Like friendships, I believe love and relationships that are meant to be will work. While I love the idea of marriage and kids one day, right now I am so selfish with my time and energy. If I end up sharing that with someone else, they won't subtract anything from me, they'll only add. And they won't make me feel bad for being a focused woman with her eye on the prize.
With relationships, it's all about balance but also about intention. When I began setting better intentions for myself, by asking the Universe and God for authentic people in my life, that's when He was able to honor them. The biggest relationship I have is the one with God, followed by my relationship with myself. When I improved my relationship with God, I saw my personal relationship with myself improve. Now, I have so many women in my life who pour into me and aspire me to be bigger, and better, versions of myself. And then I'm able to give it back.
Exercise? Does it happen?
I don't exercise as much as I'd like to, but I do yoga. I've become a huge yoga lover over the past few months, and have really seen how it benefits me emotionally, spiritually, and mentally. The days I don't go to the studio, I'll go the gym and workout, or go running in my neighborhood. While everyone's physical needs are different, I definitely think a balance of exercise will help creatives who may need a physical outlet to the stress that's natural with the job.
Many of the major life changes I've had to make were direct results of a deteriorating health. I remember one time being in the doctor's office, and after getting my blood results back, one of my blood levels were so low, the doctor said, "I don't even know how you are able to have enough energy to get yourself out of bed in the morning." This was the same doctor who said that I'd never be able to have children because my estrogen levels were non-existent. At that moment, I had to pick myself up, and begin making lifestyle changes that would not only allow me to have the life that I always wanted, but the life that I never knew I was missing out on. Especially as Black women, it's vital that we take our health seriously and I'm blessed that I've been a living testament of changing your life around, even if I still have a long way to go. I'm also a huge advocate for support groups and therapy.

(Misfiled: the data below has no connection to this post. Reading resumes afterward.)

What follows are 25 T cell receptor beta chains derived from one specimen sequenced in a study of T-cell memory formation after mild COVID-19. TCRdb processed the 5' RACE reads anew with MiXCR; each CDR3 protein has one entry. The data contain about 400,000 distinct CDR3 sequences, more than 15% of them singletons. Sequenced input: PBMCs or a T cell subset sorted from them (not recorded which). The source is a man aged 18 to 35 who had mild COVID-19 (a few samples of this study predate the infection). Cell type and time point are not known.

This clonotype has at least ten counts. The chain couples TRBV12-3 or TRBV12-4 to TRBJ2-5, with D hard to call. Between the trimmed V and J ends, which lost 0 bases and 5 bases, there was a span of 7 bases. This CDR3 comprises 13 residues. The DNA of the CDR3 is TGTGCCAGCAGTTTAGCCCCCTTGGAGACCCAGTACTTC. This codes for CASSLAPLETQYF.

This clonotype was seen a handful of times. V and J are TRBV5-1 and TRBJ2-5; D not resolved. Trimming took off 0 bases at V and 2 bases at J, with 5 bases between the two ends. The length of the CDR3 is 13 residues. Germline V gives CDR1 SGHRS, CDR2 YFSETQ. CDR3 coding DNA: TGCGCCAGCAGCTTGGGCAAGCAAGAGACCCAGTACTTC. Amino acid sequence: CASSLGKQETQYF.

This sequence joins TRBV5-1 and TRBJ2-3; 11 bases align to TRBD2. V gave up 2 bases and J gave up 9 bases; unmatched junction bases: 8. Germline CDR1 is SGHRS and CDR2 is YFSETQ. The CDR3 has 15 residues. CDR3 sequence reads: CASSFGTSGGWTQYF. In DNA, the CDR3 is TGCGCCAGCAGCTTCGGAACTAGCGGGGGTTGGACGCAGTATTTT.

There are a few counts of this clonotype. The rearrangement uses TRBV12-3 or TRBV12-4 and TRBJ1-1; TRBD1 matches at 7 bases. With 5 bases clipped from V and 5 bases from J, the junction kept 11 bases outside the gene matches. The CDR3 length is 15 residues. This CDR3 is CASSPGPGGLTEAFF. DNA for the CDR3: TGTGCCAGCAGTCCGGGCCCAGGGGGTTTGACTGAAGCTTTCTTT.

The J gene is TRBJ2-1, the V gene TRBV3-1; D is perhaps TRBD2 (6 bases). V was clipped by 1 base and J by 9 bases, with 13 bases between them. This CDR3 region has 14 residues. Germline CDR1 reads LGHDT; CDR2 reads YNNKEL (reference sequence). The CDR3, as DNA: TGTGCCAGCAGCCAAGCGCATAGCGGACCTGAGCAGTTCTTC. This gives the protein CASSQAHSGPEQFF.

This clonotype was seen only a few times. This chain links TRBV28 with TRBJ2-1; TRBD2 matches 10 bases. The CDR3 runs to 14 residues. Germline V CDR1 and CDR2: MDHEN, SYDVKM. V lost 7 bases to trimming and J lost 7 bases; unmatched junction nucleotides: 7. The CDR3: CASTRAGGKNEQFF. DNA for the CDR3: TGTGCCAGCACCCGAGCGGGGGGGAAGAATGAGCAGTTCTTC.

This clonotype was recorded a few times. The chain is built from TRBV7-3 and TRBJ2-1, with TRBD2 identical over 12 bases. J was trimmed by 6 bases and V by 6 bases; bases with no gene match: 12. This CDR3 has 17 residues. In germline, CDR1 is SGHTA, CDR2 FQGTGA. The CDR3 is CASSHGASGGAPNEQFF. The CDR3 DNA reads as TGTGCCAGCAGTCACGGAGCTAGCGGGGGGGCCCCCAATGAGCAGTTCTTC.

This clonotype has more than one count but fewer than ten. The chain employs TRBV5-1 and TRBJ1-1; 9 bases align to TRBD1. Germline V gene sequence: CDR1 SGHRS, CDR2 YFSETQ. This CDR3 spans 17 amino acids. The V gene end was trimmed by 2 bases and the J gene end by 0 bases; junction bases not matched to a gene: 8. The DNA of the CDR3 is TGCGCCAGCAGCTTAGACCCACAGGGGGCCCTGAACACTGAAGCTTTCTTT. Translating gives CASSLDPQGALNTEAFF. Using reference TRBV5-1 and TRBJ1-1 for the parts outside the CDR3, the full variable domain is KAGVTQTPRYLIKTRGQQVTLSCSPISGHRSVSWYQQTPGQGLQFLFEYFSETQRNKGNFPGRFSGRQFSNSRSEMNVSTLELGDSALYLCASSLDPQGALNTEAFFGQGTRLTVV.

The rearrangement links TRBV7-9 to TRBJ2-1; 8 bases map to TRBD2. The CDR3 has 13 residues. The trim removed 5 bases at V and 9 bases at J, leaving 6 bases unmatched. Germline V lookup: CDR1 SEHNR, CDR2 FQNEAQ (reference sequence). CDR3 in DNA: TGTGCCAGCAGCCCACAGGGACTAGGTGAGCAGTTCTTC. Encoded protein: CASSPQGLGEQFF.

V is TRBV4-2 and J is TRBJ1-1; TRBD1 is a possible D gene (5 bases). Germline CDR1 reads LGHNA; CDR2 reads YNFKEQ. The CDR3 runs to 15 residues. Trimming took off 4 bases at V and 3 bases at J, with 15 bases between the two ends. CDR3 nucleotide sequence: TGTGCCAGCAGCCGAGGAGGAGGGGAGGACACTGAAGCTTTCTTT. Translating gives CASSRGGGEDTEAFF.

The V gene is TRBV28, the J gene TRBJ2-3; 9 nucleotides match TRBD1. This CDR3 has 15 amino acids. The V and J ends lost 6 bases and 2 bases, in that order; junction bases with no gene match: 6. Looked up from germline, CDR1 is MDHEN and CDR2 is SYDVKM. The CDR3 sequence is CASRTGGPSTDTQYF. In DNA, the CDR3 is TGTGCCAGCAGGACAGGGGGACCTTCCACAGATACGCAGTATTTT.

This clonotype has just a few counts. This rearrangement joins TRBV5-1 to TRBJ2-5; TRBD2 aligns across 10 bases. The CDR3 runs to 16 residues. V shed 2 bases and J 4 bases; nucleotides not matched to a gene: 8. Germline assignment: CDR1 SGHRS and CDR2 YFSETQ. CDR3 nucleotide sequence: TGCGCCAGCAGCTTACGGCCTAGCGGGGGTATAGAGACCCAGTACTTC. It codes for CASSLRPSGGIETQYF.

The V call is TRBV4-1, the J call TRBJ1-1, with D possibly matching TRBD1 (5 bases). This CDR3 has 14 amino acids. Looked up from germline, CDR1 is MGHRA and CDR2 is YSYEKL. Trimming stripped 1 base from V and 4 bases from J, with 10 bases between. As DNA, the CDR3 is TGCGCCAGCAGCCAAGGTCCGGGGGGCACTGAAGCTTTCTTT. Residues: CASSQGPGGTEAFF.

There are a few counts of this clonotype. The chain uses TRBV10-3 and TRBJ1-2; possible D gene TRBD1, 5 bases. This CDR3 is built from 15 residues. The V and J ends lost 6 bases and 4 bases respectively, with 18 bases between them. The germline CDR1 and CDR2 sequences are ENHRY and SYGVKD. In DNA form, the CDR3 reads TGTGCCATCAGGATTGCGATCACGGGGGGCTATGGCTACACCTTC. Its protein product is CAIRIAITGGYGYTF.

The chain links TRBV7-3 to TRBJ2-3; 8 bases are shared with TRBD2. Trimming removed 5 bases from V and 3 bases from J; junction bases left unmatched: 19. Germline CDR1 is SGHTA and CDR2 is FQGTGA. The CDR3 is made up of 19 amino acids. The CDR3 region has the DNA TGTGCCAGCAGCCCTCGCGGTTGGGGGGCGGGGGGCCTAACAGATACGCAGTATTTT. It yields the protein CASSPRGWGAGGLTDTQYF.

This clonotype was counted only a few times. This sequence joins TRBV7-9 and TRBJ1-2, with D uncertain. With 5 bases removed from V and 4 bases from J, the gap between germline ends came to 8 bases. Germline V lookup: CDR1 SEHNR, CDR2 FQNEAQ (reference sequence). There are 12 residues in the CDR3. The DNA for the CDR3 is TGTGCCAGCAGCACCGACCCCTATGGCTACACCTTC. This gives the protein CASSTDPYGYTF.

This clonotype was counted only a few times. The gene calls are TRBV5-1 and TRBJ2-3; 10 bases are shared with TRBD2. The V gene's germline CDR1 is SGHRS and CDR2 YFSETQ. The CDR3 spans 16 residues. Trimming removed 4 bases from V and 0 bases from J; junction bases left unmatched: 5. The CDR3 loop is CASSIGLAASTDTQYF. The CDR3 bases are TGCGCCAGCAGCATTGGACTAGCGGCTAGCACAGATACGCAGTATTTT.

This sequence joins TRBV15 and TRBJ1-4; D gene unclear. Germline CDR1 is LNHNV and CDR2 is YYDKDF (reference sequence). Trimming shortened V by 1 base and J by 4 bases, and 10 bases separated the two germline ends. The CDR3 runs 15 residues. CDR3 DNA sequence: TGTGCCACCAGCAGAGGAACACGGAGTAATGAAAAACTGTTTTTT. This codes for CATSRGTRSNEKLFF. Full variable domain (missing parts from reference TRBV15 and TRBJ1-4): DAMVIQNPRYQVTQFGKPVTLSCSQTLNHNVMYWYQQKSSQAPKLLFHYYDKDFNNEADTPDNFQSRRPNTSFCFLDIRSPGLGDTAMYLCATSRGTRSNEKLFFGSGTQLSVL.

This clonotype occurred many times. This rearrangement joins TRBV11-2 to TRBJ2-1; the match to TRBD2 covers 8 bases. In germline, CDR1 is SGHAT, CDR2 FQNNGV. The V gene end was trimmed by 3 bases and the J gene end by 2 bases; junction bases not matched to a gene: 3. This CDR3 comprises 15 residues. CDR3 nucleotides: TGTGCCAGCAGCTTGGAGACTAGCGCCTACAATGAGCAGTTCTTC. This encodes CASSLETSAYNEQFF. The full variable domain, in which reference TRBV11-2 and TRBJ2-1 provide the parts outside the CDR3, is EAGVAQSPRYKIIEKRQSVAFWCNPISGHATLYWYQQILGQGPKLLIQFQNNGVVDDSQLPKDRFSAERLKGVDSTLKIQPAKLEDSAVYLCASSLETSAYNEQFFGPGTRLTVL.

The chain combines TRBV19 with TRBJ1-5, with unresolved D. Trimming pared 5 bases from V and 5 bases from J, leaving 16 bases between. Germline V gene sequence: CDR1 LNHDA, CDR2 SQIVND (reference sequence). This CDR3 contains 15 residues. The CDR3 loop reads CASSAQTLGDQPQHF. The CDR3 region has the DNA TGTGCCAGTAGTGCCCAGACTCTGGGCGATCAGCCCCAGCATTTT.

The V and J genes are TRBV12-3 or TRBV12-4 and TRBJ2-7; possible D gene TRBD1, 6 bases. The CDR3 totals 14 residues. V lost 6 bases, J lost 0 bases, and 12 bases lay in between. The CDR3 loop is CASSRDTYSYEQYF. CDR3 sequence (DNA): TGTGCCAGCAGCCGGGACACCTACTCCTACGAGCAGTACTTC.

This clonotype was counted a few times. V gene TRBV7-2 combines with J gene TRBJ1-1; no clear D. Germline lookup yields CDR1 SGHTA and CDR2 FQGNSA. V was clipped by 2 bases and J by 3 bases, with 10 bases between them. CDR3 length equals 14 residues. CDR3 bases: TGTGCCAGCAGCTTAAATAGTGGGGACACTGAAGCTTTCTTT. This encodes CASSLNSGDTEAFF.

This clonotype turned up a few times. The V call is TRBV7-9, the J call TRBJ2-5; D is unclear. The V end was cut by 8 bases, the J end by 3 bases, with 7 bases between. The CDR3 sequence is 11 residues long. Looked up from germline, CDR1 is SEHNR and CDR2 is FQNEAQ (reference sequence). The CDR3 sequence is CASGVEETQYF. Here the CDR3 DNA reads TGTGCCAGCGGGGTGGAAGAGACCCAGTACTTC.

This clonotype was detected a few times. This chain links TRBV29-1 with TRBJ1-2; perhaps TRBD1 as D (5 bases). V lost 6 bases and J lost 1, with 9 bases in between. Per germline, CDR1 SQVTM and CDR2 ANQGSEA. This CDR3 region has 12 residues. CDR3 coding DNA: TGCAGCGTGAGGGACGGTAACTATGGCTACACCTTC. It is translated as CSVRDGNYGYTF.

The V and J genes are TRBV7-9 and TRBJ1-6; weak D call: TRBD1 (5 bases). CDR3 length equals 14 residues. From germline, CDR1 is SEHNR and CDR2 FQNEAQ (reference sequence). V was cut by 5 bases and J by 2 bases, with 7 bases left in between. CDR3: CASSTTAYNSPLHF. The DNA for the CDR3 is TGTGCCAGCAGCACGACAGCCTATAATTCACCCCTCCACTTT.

Do you ever detox? What does that look like for you?
I don't do physical detoxes (although I'm never opposed to one!) but I do my own versions of detoxes, like a few times a year, going a month without meat or without coffee. I also do spiritual detoxes, where I'll pull myself back from social media. It's hard when you work in the influencer space and people literally depend on your photos and imagery, but I can't serve others if I don't serve myself.
"I can't serve others if I don't serve myself."
When you are going through a bout of uncertainty, or feeling stuck, how do you handle it?
I always have to remind myself that faith and fear are polar opposites, and if I am feeling fearful, then I'm not practicing faith. I always think of the scripture that says not to be anxious for anything, and that the latter half of that scripture says to make my requests known unto God through prayer. When I get 'stuck', or start questioning myself, I pray. At the end of the day, God is the single most important thing in my life, and I live to honor Him by the work that I do. I have a ton of screenshots in my phone of DM's, emails, and texts, from people who have thanked me for the work that I do or even just given me that "Yaaass, Black Queen!" stamp of approval. Funny enough, when I feel down, I do a shoutout on my Insta stories for people to tell me about good things that happened to them that day, and reading those responses lets me know God is still up and movin'! It's the moments of encouragement and positive words that help re-ground me into my purpose on this Earth, which is to uplift and empower Black women.